Course Instructor: Filipa Lynce, Michael Johnson

This course promotes an appreciation for the biology of breast cancer as it occurs in individual women, allowing students to better formulate research programs addressing issues of clinical significance.

3 credits | X Semester
Course Instructor:

This is a combined lecture/literature review/problem-based discussion course designed for upper-level undergraduates and graduate students in Human Science, Molecular/Cell Biology, Tumor Biology, Pharmacology, and Neuroscience. Moreover, a broad range of topics will be covered by discussing landmark papers and emerging concepts in the field of epigenetic research, including environmental health, cancer, and neurological disorder. Following an introductory lecture on each topic, students will discuss in detail recent papers and background material concerning each individual topic.

3 credits | Fall Semester
Course Instructor: Mira Jung, Michael Johnson

The Cancer Epigenetics course covers epigenetic mechanisms in human diseases, focusing on cancers. This is a combined lecture/literature review/discussion course designed for graduate students in Molecular/Cell Biology, Biochemistry, Physiology, Tumor Biology, Pharmacology, and Neuroscience. The course has five primary objectives: (1) understanding the epigenetic regulation in normal & cancer cells; (2) deciphering epigenetic pathways and molecular targets in malignant transformation; (3) learning the impact of epigenetic alterations associated with cancers; 4) reviewing recent advances in epigenetic issues/phenomena by highlighting the growing importance of epigenetic therapeutics in cancers; (5) learning the scientific approaches/methods employed to define epigenetic-mediated cancer drivers and their therapeutic potential.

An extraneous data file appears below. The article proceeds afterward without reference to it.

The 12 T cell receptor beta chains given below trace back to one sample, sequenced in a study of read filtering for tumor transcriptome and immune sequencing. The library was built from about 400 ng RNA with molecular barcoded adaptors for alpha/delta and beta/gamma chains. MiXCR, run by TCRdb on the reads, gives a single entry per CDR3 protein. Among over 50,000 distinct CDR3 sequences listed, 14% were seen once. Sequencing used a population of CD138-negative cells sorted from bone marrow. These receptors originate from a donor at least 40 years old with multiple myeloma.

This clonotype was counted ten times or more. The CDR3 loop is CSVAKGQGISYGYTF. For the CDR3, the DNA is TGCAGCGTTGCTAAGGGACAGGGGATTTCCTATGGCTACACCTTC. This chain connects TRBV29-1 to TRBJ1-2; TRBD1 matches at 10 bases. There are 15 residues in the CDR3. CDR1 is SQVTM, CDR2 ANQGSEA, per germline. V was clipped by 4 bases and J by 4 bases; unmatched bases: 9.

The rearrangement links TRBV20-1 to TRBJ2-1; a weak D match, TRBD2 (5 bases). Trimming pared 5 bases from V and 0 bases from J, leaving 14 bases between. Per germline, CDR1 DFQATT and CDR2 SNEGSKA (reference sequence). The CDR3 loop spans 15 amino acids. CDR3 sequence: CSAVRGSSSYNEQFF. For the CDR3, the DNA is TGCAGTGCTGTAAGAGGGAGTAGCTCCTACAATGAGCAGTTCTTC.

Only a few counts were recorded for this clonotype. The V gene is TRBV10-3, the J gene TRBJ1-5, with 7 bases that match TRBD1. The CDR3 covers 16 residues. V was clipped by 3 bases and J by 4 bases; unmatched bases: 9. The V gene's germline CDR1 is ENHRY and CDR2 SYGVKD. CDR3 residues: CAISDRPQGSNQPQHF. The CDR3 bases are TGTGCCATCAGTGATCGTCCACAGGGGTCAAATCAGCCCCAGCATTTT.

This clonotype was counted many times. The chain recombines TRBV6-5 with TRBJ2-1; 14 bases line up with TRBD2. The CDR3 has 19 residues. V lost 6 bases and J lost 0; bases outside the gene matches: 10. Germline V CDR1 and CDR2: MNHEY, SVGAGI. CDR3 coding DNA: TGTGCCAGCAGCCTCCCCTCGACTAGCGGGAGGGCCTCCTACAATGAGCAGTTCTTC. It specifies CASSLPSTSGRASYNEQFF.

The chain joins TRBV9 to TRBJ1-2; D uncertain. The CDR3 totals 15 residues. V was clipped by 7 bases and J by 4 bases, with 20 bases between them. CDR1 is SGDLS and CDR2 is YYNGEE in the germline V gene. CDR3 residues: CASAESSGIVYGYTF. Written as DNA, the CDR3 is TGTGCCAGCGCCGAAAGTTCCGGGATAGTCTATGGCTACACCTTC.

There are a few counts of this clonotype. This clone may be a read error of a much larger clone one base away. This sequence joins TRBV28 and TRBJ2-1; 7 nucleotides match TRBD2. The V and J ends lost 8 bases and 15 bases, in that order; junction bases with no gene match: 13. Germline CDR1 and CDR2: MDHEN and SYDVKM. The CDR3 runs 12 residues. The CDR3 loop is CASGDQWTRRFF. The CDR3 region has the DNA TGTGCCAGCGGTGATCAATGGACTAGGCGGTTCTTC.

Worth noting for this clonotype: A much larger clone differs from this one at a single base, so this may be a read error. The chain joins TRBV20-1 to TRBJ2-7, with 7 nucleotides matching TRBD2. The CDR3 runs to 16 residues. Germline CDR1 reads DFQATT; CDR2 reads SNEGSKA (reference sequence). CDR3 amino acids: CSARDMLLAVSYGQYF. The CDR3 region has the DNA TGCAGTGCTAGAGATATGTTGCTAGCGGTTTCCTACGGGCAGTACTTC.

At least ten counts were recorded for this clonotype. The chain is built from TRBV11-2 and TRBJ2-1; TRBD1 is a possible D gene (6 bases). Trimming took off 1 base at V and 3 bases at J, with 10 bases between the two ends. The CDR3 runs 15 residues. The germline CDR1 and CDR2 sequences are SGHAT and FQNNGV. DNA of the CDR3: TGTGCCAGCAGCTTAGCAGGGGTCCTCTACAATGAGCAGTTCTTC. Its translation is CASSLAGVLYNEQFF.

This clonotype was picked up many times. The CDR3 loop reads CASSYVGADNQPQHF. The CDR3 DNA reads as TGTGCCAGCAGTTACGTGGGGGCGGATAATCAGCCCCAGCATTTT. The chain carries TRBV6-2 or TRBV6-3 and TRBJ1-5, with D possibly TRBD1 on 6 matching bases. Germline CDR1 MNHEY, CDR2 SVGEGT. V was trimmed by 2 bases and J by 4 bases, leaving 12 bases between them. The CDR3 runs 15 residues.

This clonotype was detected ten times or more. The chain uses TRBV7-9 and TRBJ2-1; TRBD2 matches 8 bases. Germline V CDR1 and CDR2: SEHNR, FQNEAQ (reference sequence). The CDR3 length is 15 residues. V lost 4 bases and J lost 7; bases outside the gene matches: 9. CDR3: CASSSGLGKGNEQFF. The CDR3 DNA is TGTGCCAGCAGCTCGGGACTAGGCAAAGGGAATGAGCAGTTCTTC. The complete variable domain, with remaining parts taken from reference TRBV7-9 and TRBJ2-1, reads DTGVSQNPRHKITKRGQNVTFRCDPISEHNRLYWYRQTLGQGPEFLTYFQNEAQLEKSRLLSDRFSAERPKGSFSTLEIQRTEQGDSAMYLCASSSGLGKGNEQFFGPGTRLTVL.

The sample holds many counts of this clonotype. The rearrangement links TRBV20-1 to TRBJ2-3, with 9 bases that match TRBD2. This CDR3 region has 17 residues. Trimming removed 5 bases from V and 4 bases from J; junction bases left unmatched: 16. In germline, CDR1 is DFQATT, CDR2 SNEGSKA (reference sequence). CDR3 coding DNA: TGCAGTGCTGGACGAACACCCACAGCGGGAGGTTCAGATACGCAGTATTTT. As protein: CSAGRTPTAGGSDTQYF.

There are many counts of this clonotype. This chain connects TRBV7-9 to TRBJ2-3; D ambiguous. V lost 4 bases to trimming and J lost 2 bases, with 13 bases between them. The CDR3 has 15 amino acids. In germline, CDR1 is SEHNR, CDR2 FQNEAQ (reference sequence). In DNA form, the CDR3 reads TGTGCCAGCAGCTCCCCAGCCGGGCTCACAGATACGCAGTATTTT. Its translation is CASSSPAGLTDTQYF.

3 credits | Fall Semester
Course Instructor: Jan M Blancato, Michael Johnson

This course introduces the fundamentals of the molecular genetics and molecular cytogenetics of cancer. In addition, it covers diagnostic, clinical, and population-based aspects of this rapidly advancing field.

2 credits | X Semester
Course Instructor:

This course provides an understanding of the principles and practices related to cancer prevention and control, highlighting the application of social, psychological, behavioral, and translational research across the cancer control continuum, from cancer diagnosis to survivorship. We will examine strategies to help control the impact of cancer from the individual to population levels, with innovative examples from clinically-applied and research-tested approaches in the fields of tobacco control, diet and physical activity promotion, cancer screening and management, and survivorship education and health outcomes.